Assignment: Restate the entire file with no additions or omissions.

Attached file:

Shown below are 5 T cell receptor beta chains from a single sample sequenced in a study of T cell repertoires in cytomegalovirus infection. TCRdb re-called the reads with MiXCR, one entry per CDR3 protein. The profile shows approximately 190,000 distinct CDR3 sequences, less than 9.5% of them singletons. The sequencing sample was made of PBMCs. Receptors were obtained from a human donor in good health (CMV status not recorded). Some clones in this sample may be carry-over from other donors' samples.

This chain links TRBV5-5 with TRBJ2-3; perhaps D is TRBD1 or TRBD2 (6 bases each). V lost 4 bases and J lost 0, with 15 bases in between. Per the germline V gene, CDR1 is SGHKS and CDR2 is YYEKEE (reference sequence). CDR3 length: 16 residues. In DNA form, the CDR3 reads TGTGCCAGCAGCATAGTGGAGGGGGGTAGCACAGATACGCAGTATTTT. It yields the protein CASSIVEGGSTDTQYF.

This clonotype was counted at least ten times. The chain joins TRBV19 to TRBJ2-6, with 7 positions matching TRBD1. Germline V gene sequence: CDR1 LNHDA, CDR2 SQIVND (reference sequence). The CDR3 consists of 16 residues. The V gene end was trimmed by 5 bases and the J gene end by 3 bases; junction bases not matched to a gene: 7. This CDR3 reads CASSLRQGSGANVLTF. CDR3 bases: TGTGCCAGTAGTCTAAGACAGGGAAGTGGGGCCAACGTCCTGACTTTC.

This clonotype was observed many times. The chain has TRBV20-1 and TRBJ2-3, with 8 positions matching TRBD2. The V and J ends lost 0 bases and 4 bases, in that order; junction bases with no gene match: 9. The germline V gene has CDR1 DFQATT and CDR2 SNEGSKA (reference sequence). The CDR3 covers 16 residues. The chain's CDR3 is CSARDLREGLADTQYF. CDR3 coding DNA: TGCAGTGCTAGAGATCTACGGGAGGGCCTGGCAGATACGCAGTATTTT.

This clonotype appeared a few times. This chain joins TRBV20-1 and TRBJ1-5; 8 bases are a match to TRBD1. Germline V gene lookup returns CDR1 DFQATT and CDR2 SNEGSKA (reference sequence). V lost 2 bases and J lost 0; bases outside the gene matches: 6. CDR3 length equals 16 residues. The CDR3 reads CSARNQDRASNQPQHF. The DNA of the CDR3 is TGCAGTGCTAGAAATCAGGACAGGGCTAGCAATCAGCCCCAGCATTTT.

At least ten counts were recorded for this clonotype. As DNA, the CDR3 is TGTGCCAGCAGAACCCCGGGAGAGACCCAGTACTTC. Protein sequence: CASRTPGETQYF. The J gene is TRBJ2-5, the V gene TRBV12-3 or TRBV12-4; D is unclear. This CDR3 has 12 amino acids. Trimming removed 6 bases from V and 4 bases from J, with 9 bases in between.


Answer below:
Shown below are 5 T cell receptor beta chains from a single sample sequenced in a study of T cell repertoires in cytomegalovirus infection. TCRdb re-called the reads with MiXCR, one entry per CDR3 protein. The profile shows approximately 190,000 distinct CDR3 sequences, less than 9.5% of them singletons. The sequencing sample was made of PBMCs. Receptors were obtained from a human donor in good health (CMV status not recorded). Some clones in this sample may be carry-over from other donors' samples.

This chain links TRBV5-5 with TRBJ2-3; perhaps D is TRBD1 or TRBD2 (6 bases each). V lost 4 bases and J lost 0, with 15 bases in between. Per the germline V gene, CDR1 is SGHKS and CDR2 is YYEKEE (reference sequence). CDR3 length: 16 residues. In DNA form, the CDR3 reads TGTGCCAGCAGCATAGTGGAGGGGGGTAGCACAGATACGCAGTATTTT. It yields the protein CASSIVEGGSTDTQYF.

This clonotype was counted at least ten times. The chain joins TRBV19 to TRBJ2-6, with 7 positions matching TRBD1. Germline V gene sequence: CDR1 LNHDA, CDR2 SQIVND (reference sequence). The CDR3 consists of 16 residues. The V gene end was trimmed by 5 bases and the J gene end by 3 bases; junction bases not matched to a gene: 7. This CDR3 reads CASSLRQGSGANVLTF. CDR3 bases: TGTGCCAGTAGTCTAAGACAGGGAAGTGGGGCCAACGTCCTGACTTTC.

This clonotype was observed many times. The chain has TRBV20-1 and TRBJ2-3, with 8 positions matching TRBD2. The V and J ends lost 0 bases and 4 bases, in that order; junction bases with no gene match: 9. The germline V gene has CDR1 DFQATT and CDR2 SNEGSKA (reference sequence). The CDR3 covers 16 residues. The chain's CDR3 is CSARDLREGLADTQYF. CDR3 coding DNA: TGCAGTGCTAGAGATCTACGGGAGGGCCTGGCAGATACGCAGTATTTT.

This clonotype appeared a few times. This chain joins TRBV20-1 and TRBJ1-5; 8 bases are a match to TRBD1. Germline V gene lookup returns CDR1 DFQATT and CDR2 SNEGSKA (reference sequence). V lost 2 bases and J lost 0; bases outside the gene matches: 6. CDR3 length equals 16 residues. The CDR3 reads CSARNQDRASNQPQHF. The DNA of the CDR3 is TGCAGTGCTAGAAATCAGGACAGGGCTAGCAATCAGCCCCAGCATTTT.

At least ten counts were recorded for this clonotype. As DNA, the CDR3 is TGTGCCAGCAGAACCCCGGGAGAGACCCAGTACTTC. Protein sequence: CASRTPGETQYF. The J gene is TRBJ2-5, the V gene TRBV12-3 or TRBV12-4; D is unclear. This CDR3 has 12 amino acids. Trimming removed 6 bases from V and 4 bases from J, with 9 bases in between.